Dov Charney and the Question of Personal Ethics in Business
Yesterday, I wrote a story about American Apparel founder and former CEO Dov Charney's new apparel company, which he plans to build into a rival of his former company. So far, we don't actually know the name of the company, but we do know that it's based in South Central Los Angeles, and is inspired by the gritty aesthetic of the neighborhood and city, co-opting the neighborhood and its image as a tool for brand-building and literal gentrification of the neighborhood. We also know that, based on what he told Business Insider, Charney hasn't exactly learned his lesson when it comes to his personal life and how it intersects with his professional one. (His exact quote was "I don't believe my behavior was bad. I don't think I was a bad person. I'm passionate.")
But is that important?
After American Apparel ousted Charney from its ranks, the company did a full-on 180 in terms of outward appearance and culture. What was once a company website you couldn't go on in public due to the scantily clad models on the homepage now boasts modestly dressed millennials. After Charney received harassment accusations, the company severed all ties with him and hired Paula Schneider to create a more straight-laced, friendly and politically correct American Apparel. The product never changed, the company's culture just got a much-needed face-lift.
But even now, American Apparel is having trouble. With stories emerging about the company having trouble affording its Los Angeles facility and talks of selling itself, did the personality heel-turn work?
And now I'll get to my real question. Let's say Charney's new company comes out with a comparable product that can compete with American Apparel. Maybe it's even superior. Would his background of less-than-kosher behavior affect the draw for customers to do business? Are you more likely to buy a slightly inferior product (again, this is all hypothetical and for the sake of debate) from a company whose morals align with your own, or would you buy the superior product knowing that the money is going to someone you can't be on board with on a personal level?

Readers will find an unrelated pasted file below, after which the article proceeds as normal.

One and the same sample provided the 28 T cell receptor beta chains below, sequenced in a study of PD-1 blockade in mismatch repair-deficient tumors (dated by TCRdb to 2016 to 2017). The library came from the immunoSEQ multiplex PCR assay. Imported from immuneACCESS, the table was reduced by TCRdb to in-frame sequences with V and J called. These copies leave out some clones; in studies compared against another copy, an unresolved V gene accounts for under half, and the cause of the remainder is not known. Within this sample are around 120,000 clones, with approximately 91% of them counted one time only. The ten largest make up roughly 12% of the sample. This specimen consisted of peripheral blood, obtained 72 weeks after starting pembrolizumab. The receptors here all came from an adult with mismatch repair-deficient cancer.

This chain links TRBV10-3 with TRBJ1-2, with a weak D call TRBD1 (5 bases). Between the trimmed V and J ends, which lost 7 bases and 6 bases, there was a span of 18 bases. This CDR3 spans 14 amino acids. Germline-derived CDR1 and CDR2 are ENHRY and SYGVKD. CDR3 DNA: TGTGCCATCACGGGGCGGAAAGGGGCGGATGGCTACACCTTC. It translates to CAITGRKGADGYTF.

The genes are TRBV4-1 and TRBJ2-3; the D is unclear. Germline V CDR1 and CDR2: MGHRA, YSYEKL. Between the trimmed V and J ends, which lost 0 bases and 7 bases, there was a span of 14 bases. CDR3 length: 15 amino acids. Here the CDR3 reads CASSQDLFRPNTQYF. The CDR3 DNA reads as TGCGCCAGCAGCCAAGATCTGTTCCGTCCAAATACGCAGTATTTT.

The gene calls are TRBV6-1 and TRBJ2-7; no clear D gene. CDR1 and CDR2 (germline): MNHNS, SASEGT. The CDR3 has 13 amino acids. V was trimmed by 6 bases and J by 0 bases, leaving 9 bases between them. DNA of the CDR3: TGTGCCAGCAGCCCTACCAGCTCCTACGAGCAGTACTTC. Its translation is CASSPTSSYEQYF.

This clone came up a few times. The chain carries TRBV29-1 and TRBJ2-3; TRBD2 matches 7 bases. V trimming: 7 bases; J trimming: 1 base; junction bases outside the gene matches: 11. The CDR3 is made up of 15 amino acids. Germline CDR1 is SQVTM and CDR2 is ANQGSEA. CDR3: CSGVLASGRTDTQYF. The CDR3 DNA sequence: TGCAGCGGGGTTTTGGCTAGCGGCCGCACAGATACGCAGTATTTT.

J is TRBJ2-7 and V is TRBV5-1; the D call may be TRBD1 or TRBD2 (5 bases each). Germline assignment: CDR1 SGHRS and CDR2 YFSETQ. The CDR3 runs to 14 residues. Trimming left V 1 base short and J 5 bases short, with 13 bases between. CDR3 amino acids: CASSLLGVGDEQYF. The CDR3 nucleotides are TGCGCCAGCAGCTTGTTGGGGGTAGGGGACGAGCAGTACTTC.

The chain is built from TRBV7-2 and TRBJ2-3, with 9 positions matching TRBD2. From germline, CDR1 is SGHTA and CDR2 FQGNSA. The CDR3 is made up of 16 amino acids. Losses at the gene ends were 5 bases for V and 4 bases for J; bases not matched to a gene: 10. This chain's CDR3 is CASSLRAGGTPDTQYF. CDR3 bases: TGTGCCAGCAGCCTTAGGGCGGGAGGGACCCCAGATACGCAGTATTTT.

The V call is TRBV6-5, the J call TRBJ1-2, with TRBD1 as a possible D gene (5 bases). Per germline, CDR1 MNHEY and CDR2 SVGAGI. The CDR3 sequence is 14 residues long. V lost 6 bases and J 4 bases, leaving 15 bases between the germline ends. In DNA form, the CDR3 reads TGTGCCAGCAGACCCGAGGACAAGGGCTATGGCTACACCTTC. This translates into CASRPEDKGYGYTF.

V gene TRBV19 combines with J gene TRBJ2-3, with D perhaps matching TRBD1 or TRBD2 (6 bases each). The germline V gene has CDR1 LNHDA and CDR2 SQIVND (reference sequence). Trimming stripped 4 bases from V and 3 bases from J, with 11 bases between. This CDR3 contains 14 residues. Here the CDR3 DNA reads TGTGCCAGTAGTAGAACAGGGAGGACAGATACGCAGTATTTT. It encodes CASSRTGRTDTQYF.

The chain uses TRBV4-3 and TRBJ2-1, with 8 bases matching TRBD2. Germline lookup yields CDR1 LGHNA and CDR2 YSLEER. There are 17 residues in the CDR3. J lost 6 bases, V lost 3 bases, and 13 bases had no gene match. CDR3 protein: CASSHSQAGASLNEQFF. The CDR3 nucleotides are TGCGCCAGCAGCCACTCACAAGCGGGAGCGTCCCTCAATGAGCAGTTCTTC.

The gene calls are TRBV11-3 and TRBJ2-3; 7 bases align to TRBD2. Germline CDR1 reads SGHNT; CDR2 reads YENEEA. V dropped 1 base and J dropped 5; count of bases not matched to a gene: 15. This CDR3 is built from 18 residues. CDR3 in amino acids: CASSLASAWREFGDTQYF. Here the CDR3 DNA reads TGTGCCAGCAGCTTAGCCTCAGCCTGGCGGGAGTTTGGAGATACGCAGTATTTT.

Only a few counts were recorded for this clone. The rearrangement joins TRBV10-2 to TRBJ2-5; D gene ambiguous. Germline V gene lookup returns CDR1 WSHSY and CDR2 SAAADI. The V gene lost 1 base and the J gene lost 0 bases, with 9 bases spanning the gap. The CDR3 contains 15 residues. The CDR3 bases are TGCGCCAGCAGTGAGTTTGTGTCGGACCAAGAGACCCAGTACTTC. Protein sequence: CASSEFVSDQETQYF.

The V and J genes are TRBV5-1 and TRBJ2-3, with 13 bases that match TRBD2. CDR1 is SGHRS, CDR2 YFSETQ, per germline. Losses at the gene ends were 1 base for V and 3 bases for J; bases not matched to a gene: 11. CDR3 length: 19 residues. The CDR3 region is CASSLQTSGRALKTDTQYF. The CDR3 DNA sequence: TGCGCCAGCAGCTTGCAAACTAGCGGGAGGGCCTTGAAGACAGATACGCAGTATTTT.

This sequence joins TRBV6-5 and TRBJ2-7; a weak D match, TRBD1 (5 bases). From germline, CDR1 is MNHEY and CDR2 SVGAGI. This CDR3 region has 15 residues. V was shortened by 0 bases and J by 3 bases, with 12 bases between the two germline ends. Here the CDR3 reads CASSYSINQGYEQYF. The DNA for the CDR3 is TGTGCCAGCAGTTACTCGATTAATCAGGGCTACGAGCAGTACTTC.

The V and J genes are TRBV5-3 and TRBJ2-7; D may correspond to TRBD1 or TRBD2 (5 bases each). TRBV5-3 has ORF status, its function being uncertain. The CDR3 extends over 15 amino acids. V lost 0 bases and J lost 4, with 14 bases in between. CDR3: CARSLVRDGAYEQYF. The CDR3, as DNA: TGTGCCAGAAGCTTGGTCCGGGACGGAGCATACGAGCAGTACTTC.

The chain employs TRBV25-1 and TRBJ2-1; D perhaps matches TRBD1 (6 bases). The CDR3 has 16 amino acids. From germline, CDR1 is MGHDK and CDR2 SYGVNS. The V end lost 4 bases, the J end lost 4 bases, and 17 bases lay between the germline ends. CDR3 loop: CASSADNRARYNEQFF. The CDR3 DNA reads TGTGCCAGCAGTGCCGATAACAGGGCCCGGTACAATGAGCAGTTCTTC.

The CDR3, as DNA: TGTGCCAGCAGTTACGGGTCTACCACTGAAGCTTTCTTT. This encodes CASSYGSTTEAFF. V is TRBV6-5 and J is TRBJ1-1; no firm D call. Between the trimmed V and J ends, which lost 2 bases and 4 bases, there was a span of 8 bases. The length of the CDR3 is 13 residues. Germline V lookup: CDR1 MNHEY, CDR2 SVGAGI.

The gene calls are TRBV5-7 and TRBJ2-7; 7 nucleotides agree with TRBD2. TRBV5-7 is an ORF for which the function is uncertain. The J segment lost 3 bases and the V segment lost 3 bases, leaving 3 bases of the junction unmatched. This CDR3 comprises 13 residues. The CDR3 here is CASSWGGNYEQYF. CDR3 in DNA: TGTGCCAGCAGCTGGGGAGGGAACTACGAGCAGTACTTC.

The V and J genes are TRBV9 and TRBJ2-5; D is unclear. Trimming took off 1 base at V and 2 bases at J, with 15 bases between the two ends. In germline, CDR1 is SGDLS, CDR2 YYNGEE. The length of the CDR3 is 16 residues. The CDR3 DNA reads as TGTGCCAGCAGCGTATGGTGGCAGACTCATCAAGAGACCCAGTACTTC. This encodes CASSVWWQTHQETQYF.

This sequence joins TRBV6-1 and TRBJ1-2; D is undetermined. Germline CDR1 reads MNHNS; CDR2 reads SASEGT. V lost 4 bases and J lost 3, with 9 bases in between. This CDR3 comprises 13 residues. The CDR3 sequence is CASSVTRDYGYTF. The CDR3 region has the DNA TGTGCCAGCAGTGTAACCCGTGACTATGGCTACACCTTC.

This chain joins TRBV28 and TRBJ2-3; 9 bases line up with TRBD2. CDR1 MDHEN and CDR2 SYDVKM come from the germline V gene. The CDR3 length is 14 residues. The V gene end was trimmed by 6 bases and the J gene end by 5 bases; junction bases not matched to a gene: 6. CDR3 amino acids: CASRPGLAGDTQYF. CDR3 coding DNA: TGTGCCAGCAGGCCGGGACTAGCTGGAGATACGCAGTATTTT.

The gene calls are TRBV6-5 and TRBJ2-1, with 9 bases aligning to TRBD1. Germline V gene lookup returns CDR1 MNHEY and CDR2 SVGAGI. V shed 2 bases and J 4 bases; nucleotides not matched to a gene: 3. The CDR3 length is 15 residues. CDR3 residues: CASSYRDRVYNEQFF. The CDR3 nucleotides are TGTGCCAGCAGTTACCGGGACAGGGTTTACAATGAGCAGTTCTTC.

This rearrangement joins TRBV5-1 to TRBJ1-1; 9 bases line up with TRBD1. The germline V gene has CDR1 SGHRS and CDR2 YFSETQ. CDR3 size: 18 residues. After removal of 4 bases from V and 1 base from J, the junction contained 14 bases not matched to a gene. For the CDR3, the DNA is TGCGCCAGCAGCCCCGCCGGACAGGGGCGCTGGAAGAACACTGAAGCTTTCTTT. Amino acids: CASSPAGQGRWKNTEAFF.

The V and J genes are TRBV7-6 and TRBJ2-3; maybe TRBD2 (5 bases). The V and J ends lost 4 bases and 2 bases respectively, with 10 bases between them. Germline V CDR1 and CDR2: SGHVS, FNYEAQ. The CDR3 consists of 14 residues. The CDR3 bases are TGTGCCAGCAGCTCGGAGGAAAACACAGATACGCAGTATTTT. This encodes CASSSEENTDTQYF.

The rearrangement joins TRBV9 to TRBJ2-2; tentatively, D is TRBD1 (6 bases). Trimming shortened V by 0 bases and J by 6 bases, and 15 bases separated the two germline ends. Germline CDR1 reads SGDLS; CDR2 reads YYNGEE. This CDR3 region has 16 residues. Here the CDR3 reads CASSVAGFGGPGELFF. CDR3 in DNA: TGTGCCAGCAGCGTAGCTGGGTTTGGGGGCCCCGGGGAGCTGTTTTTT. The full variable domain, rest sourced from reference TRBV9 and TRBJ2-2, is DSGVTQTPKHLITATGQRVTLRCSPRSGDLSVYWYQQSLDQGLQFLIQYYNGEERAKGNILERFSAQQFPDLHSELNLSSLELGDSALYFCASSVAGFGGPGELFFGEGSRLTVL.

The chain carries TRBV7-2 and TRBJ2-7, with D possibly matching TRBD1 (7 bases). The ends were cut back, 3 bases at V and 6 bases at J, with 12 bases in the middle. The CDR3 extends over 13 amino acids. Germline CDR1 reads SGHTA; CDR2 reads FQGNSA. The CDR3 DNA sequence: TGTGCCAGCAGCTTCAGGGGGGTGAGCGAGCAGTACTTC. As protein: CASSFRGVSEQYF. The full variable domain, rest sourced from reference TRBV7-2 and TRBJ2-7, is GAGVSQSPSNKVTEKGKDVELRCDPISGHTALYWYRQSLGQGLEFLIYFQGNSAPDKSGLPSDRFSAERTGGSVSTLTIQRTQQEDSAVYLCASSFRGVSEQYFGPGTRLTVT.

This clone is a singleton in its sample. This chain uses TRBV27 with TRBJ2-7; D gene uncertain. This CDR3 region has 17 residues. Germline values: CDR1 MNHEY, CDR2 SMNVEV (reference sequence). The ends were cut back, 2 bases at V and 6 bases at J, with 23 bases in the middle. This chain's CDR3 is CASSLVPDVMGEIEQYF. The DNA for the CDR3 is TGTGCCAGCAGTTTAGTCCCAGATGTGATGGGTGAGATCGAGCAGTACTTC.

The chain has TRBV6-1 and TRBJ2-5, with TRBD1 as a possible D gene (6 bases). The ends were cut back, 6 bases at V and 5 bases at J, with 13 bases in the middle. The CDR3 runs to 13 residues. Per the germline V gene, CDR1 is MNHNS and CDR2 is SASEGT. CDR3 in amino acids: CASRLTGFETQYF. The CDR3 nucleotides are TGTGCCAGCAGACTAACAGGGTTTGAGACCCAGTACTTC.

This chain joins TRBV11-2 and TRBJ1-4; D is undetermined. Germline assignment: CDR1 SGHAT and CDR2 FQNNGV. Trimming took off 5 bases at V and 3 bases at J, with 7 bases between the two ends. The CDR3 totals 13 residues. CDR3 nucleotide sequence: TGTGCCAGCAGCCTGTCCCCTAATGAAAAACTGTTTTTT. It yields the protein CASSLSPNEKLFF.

It's like the way some professional sports teams would balk (baseball pun unintended) at the idea of signing a player who is no doubt one of the top performers in the league, but is constantly in police stations and tabloid pages. Some wouldn't go anywhere near them, others would rush in with huge contracts. It depends on whether they're focusing on their images or potential wins, and even a boost in ticket sales thanks to the controversial new player.
To that point, could some customers be drawn to Charney's new venture because of his contrarian and controversial persona? Some might see his edgy background as appealing.
He's done a good job of building hype from his minimalist, mysterious website, "That's Los Angeles, by Dov Charney." Notice the fact that his name is right there, front and center, next to the city he's using as the basis of the whole operation. There's no hiding behind a corporate entity, keeping his persona separate from the business. He's handcuffed his name and everything that comes with it to this new venture, and he wants us to know it. And, as I said yesterday, there's no denying that Charney's vision for apparel design is responsible for much of American Apparel's current-day success, so who's to say he actually won't make what he calls the T-shirt "for the next decade?"
The question is, who's buying?